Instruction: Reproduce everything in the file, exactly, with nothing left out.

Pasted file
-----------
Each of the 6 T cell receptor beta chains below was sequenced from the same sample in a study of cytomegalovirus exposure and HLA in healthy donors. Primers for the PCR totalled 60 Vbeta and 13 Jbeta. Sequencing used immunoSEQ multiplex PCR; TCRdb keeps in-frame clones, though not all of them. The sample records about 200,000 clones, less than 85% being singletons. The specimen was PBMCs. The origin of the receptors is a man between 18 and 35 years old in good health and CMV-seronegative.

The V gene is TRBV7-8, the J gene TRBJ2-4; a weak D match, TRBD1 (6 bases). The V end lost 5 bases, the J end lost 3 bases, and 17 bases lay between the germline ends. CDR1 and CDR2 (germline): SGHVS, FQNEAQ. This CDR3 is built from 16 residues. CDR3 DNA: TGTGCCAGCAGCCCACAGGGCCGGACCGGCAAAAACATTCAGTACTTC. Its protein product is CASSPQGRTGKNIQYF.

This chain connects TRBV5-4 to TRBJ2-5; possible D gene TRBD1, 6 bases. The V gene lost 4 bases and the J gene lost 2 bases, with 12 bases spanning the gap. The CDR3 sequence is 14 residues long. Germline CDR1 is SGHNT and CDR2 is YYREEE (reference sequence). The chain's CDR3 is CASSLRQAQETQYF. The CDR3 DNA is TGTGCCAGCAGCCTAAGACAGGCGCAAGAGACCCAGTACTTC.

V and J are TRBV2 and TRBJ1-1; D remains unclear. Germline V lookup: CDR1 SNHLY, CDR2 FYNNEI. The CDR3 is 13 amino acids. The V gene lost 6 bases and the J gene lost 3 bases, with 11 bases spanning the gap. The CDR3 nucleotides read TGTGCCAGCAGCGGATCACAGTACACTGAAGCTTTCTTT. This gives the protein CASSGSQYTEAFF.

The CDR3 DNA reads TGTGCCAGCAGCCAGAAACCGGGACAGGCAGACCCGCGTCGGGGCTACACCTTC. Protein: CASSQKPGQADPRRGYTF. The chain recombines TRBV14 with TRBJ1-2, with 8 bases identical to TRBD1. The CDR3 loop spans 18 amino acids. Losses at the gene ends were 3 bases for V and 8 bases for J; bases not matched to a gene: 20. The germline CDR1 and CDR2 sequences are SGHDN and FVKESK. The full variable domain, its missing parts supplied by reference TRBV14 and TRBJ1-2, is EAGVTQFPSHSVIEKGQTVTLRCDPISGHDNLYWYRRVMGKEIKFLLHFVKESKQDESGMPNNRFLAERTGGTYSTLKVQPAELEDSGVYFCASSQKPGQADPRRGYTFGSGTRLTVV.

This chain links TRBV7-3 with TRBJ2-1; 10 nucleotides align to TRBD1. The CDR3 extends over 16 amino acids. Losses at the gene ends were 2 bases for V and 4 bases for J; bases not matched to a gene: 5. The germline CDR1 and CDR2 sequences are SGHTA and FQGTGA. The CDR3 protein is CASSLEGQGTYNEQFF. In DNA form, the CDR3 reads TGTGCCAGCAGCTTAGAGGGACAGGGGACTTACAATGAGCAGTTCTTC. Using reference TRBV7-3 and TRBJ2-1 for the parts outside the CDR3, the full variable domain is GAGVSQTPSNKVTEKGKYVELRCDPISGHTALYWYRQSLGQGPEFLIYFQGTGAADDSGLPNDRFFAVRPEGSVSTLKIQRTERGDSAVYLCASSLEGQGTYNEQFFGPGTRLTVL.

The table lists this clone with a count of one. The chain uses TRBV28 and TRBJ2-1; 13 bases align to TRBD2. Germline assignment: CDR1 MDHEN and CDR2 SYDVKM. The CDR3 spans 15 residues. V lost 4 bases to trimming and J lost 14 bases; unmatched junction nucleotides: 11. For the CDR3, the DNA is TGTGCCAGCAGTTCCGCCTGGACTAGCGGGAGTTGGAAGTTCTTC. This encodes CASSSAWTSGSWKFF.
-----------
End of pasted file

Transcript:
Each of the 6 T cell receptor beta chains below was sequenced from the same sample in a study of cytomegalovirus exposure and HLA in healthy donors. Primers for the PCR totalled 60 Vbeta and 13 Jbeta. Sequencing used immunoSEQ multiplex PCR; TCRdb keeps in-frame clones, though not all of them. The sample records about 200,000 clones, less than 85% being singletons. The specimen was PBMCs. The origin of the receptors is a man between 18 and 35 years old in good health and CMV-seronegative.

The V gene is TRBV7-8, the J gene TRBJ2-4; a weak D match, TRBD1 (6 bases). The V end lost 5 bases, the J end lost 3 bases, and 17 bases lay between the germline ends. CDR1 and CDR2 (germline): SGHVS, FQNEAQ. This CDR3 is built from 16 residues. CDR3 DNA: TGTGCCAGCAGCCCACAGGGCCGGACCGGCAAAAACATTCAGTACTTC. Its protein product is CASSPQGRTGKNIQYF.

This chain connects TRBV5-4 to TRBJ2-5; possible D gene TRBD1, 6 bases. The V gene lost 4 bases and the J gene lost 2 bases, with 12 bases spanning the gap. The CDR3 sequence is 14 residues long. Germline CDR1 is SGHNT and CDR2 is YYREEE (reference sequence). The chain's CDR3 is CASSLRQAQETQYF. The CDR3 DNA is TGTGCCAGCAGCCTAAGACAGGCGCAAGAGACCCAGTACTTC.

V and J are TRBV2 and TRBJ1-1; D remains unclear. Germline V lookup: CDR1 SNHLY, CDR2 FYNNEI. The CDR3 is 13 amino acids. The V gene lost 6 bases and the J gene lost 3 bases, with 11 bases spanning the gap. The CDR3 nucleotides read TGTGCCAGCAGCGGATCACAGTACACTGAAGCTTTCTTT. This gives the protein CASSGSQYTEAFF.

The CDR3 DNA reads TGTGCCAGCAGCCAGAAACCGGGACAGGCAGACCCGCGTCGGGGCTACACCTTC. Protein: CASSQKPGQADPRRGYTF. The chain recombines TRBV14 with TRBJ1-2, with 8 bases identical to TRBD1. The CDR3 loop spans 18 amino acids. Losses at the gene ends were 3 bases for V and 8 bases for J; bases not matched to a gene: 20. The germline CDR1 and CDR2 sequences are SGHDN and FVKESK. The full variable domain, its missing parts supplied by reference TRBV14 and TRBJ1-2, is EAGVTQFPSHSVIEKGQTVTLRCDPISGHDNLYWYRRVMGKEIKFLLHFVKESKQDESGMPNNRFLAERTGGTYSTLKVQPAELEDSGVYFCASSQKPGQADPRRGYTFGSGTRLTVV.

This chain links TRBV7-3 with TRBJ2-1; 10 nucleotides align to TRBD1. The CDR3 extends over 16 amino acids. Losses at the gene ends were 2 bases for V and 4 bases for J; bases not matched to a gene: 5. The germline CDR1 and CDR2 sequences are SGHTA and FQGTGA. The CDR3 protein is CASSLEGQGTYNEQFF. In DNA form, the CDR3 reads TGTGCCAGCAGCTTAGAGGGACAGGGGACTTACAATGAGCAGTTCTTC. Using reference TRBV7-3 and TRBJ2-1 for the parts outside the CDR3, the full variable domain is GAGVSQTPSNKVTEKGKYVELRCDPISGHTALYWYRQSLGQGPEFLIYFQGTGAADDSGLPNDRFFAVRPEGSVSTLKIQRTERGDSAVYLCASSLEGQGTYNEQFFGPGTRLTVL.

The table lists this clone with a count of one. The chain uses TRBV28 and TRBJ2-1; 13 bases align to TRBD2. Germline assignment: CDR1 MDHEN and CDR2 SYDVKM. The CDR3 spans 15 residues. V lost 4 bases to trimming and J lost 14 bases; unmatched junction nucleotides: 11. For the CDR3, the DNA is TGTGCCAGCAGTTCCGCCTGGACTAGCGGGAGTTGGAAGTTCTTC. This encodes CASSSAWTSGSWKFF.